A more tangible example is the innovative investment in two new induction furnaces for central melting that was implemented in 2021. Usually induction furnaces are used in sand iron casting and Lundbergs Pressgjuteri is the first press foundry in the Nordic region to use the technology.
- Here, we chose the environment over the cheapest and simplest option. The simplest would have been to go for a shaft furnace with LPG or natural gas, a proven method that everyone else uses. The choice of induction furnaces was more expensive because not only was it a new technology, it also meant a whole new way of working where we have had to learn from our own mistakes. It was entirely a green decision that will affect us for a long time to come," says Cajsa Lundberg.
The induction ovens are just one part of a larger investment process over four years. This includes, for example, new dosing furnaces at the casting machines, and when everything is completed, Lundbergs Pressgjuteri will significantly reduce its energy consumption.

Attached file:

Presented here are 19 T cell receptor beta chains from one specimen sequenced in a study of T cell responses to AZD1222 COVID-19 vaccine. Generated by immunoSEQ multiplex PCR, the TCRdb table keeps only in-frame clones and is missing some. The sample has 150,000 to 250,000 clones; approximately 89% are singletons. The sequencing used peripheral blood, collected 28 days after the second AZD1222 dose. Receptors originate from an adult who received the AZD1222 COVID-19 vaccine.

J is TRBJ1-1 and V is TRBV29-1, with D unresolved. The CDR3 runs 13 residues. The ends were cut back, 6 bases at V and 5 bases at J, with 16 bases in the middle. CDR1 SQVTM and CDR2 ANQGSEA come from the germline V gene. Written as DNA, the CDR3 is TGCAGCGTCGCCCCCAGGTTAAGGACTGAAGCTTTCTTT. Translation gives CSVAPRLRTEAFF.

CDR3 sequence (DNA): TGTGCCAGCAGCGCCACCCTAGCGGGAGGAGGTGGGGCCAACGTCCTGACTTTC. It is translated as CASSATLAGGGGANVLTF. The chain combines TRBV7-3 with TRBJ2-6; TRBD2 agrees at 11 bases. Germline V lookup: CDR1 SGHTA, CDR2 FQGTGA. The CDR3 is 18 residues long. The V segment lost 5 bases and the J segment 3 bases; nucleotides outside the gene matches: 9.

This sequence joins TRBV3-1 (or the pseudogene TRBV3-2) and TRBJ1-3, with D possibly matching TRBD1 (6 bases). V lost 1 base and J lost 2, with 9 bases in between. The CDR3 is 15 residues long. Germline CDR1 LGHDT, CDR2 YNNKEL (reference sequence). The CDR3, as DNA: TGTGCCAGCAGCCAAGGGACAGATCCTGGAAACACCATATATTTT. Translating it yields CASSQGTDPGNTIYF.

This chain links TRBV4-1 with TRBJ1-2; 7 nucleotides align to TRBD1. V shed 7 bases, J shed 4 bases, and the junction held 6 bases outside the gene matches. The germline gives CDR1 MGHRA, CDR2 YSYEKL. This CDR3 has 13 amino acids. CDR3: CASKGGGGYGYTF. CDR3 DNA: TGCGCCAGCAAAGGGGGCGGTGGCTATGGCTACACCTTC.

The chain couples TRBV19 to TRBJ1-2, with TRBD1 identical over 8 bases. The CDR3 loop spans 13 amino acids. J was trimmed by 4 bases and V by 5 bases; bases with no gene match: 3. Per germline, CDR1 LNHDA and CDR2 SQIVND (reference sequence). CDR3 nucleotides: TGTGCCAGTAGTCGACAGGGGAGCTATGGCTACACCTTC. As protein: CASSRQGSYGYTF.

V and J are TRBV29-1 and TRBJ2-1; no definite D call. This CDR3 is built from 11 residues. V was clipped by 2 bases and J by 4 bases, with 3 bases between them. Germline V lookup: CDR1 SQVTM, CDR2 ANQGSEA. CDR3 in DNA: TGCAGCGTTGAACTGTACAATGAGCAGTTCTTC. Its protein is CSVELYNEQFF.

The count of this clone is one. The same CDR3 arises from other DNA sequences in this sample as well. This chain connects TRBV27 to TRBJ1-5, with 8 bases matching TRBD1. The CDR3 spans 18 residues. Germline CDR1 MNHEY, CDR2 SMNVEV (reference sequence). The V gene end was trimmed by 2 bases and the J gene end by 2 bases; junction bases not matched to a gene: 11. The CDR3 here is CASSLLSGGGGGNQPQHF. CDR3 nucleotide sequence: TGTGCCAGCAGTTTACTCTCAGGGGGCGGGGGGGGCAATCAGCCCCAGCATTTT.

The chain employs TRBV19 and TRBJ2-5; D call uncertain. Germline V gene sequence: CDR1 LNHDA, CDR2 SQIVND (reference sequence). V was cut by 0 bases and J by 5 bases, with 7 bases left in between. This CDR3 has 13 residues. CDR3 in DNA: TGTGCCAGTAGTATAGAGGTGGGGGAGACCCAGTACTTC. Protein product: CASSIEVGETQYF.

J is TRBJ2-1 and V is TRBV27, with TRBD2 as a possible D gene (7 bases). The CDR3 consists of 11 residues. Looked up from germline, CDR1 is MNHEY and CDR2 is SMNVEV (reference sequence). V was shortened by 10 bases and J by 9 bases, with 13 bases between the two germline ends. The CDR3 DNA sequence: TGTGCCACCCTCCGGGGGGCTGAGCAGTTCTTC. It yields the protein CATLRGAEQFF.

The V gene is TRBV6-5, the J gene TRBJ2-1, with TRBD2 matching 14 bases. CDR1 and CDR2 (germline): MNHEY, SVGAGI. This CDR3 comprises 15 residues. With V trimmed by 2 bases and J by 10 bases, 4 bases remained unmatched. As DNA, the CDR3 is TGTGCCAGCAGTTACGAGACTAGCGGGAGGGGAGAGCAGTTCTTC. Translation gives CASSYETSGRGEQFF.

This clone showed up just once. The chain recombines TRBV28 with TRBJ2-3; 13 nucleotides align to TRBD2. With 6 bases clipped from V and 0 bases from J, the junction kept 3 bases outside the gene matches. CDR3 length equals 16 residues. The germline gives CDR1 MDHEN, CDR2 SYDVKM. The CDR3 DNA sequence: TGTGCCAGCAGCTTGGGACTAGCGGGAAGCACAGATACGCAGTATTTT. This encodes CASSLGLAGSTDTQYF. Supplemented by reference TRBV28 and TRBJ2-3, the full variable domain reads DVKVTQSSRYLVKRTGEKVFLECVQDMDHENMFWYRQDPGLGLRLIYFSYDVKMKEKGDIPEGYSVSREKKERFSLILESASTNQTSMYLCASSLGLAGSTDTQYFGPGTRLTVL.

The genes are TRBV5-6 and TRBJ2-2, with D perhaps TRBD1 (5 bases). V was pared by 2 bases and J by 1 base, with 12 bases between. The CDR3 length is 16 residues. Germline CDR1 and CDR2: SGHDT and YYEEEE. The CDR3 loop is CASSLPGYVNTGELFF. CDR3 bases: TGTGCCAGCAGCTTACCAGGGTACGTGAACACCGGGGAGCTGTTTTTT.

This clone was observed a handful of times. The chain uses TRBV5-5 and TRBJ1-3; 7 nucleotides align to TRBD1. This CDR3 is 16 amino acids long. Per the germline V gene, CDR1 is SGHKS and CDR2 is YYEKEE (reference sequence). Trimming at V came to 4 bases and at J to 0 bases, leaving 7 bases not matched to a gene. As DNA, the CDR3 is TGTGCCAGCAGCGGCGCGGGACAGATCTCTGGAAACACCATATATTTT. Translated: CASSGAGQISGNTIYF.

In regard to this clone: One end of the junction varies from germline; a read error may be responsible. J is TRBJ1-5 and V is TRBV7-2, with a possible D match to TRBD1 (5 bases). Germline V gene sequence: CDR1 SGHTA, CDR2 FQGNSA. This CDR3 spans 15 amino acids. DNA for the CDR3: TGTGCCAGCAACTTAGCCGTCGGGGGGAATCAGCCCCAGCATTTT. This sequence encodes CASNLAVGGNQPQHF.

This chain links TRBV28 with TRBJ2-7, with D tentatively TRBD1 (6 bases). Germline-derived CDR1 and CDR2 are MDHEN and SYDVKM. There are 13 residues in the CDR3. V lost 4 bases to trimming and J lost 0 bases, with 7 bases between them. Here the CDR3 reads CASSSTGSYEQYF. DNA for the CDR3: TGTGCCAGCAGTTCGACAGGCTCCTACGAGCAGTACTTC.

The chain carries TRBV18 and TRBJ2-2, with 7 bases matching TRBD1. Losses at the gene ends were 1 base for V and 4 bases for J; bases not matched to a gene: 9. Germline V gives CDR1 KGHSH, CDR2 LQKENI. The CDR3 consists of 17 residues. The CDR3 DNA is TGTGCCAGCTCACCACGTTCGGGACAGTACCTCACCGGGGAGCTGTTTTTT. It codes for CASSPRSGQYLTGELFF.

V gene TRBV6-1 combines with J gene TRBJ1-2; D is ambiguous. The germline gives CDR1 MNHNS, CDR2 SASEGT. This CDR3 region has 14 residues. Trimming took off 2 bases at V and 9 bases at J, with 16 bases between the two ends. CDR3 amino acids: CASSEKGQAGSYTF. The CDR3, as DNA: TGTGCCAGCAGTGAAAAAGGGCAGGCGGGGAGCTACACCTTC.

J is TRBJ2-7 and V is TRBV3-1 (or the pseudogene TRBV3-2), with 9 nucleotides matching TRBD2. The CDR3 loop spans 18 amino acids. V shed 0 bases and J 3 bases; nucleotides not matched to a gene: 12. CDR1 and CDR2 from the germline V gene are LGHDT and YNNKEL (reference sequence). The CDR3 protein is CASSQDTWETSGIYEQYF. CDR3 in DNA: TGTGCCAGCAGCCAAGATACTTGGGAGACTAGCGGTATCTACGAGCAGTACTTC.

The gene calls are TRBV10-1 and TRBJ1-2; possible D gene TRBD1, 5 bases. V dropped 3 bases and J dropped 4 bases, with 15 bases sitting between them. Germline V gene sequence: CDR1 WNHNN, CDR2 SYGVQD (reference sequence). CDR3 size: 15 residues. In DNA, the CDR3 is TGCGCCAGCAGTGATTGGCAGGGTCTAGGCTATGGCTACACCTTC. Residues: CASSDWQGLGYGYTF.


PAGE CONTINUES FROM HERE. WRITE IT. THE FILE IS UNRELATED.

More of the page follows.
- Being green is central in all our investments, not just the induction furnaces. The resistance furnaces have a lot of waste built in, but since we have replaced both them and the fillers with the latest technology, we not only get better quality in the process, we also save 40% of our total energy consumption.
A new mindset in industry
In the midst of all the green investments, Cajsa Lundberg is calling for a new mindset in the manufacturing industry, one that focuses on the entire life cycle of the product - including the manufacturing process. Quite simply, an understanding that the green process itself helps the customer sell their product.
- For me, sustainability is something that makes money. It is about being careful with your resources and caring for your health and the environment. A form of Småland thriftiness. But at the same time, it is a challenge for us to make the customer understand that - is it something they value or will it just come down to dollars and cents? The purchase may be a little more expensive, but at the same time the customer is selling a green product and making a profit in the long run. That's why I think you have to distinguish between the purchase cost and the total cost," she says.